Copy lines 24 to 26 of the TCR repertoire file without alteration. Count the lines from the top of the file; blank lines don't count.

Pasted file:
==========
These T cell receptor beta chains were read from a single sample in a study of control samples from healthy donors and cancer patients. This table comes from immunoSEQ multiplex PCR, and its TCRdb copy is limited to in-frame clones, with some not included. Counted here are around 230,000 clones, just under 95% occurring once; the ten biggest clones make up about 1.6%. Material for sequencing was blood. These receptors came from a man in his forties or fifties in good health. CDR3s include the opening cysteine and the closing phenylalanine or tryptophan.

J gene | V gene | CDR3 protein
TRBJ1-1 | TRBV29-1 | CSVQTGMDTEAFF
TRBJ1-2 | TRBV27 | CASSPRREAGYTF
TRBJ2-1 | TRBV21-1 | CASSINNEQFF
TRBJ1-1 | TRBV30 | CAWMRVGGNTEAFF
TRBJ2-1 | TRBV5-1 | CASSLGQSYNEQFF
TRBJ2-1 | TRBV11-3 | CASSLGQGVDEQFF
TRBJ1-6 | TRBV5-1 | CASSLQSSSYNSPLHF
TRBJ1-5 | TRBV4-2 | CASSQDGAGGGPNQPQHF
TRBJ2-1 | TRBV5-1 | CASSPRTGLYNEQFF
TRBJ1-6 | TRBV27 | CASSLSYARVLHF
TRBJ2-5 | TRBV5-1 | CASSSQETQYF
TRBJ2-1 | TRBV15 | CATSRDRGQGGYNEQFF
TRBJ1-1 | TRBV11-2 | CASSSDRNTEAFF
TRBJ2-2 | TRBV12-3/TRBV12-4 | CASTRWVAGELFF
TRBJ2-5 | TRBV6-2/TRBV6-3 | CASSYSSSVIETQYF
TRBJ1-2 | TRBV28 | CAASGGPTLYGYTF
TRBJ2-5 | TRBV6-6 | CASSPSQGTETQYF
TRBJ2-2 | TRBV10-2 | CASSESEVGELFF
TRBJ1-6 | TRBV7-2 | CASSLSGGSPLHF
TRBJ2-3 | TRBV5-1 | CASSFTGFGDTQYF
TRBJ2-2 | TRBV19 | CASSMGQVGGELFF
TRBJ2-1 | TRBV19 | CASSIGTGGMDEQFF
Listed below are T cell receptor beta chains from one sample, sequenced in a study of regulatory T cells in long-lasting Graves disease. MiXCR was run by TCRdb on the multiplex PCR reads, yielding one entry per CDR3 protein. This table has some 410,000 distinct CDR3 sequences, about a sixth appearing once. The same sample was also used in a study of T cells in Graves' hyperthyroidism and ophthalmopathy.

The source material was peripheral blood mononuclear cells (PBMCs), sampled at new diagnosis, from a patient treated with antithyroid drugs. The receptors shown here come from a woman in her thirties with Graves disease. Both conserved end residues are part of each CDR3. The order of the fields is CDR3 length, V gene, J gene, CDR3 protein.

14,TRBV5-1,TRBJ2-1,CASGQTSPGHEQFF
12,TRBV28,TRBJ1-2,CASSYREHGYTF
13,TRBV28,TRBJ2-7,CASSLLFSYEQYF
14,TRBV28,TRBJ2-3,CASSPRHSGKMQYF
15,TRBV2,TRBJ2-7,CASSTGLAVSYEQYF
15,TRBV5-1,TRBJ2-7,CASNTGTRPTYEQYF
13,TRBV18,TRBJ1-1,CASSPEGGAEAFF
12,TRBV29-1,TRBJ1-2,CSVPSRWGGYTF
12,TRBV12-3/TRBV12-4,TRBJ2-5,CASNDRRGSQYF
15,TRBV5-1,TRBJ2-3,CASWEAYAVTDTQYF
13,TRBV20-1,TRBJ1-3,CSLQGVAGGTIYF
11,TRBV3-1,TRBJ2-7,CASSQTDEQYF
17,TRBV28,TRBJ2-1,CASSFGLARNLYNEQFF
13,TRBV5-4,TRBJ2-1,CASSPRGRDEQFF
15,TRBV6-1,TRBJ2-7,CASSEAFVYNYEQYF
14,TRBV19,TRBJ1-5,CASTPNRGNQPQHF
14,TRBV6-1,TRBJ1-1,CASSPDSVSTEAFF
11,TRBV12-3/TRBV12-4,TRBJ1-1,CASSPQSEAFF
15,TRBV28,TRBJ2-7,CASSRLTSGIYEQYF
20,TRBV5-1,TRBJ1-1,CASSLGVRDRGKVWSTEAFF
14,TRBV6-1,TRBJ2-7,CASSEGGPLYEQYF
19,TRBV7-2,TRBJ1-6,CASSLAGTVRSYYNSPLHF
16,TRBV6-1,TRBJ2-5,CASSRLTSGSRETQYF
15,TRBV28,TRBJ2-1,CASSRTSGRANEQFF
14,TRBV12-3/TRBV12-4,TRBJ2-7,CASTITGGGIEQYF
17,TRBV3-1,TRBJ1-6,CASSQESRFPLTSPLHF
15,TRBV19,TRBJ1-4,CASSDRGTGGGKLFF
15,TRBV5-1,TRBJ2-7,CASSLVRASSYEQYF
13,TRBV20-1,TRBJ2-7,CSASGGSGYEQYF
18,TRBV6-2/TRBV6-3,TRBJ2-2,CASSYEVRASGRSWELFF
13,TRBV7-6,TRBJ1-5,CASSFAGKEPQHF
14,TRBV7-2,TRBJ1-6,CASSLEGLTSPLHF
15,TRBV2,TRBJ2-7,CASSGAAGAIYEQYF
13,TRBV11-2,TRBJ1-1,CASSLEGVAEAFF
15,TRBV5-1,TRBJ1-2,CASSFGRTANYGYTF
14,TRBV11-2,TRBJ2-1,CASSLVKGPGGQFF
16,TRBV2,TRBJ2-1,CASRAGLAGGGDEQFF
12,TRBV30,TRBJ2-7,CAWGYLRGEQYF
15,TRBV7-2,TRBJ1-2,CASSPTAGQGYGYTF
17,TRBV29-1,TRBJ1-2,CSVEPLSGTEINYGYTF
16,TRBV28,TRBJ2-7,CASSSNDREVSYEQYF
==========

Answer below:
TRBJ2-1 | TRBV19 | CASSIGTGGMDEQFF
Listed below are T cell receptor beta chains from one sample, sequenced in a study of regulatory T cells in long-lasting Graves disease. MiXCR was run by TCRdb on the multiplex PCR reads, yielding one entry per CDR3 protein. This table has some 410,000 distinct CDR3 sequences, about a sixth appearing once. The same sample was also used in a study of T cells in Graves' hyperthyroidism and ophthalmopathy.

The source material was peripheral blood mononuclear cells (PBMCs), sampled at new diagnosis, from a patient treated with antithyroid drugs. The receptors shown here come from a woman in her thirties with Graves disease. Both conserved end residues are part of each CDR3. The order of the fields is CDR3 length, V gene, J gene, CDR3 protein.